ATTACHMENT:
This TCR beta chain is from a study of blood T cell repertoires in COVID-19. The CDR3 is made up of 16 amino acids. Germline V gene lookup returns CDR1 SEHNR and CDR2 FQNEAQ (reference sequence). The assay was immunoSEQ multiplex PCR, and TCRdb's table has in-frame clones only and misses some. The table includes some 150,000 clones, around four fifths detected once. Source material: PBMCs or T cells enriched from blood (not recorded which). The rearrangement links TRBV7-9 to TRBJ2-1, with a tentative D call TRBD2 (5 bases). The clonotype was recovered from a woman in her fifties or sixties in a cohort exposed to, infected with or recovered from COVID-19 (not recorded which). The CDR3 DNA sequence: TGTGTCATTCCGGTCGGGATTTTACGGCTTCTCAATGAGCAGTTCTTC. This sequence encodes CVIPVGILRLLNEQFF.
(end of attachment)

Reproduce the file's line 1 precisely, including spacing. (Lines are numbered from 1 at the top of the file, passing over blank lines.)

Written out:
This TCR beta chain is from a study of blood T cell repertoires in COVID-19. The CDR3 is made up of 16 amino acids. Germline V gene lookup returns CDR1 SEHNR and CDR2 FQNEAQ (reference sequence). The assay was immunoSEQ multiplex PCR, and TCRdb's table has in-frame clones only and misses some. The table includes some 150,000 clones, around four fifths detected once. Source material: PBMCs or T cells enriched from blood (not recorded which). The rearrangement links TRBV7-9 to TRBJ2-1, with a tentative D call TRBD2 (5 bases). The clonotype was recovered from a woman in her fifties or sixties in a cohort exposed to, infected with or recovered from COVID-19 (not recorded which). The CDR3 DNA sequence: TGTGTCATTCCGGTCGGGATTTTACGGCTTCTCAATGAGCAGTTCTTC. This sequence encodes CVIPVGILRLLNEQFF.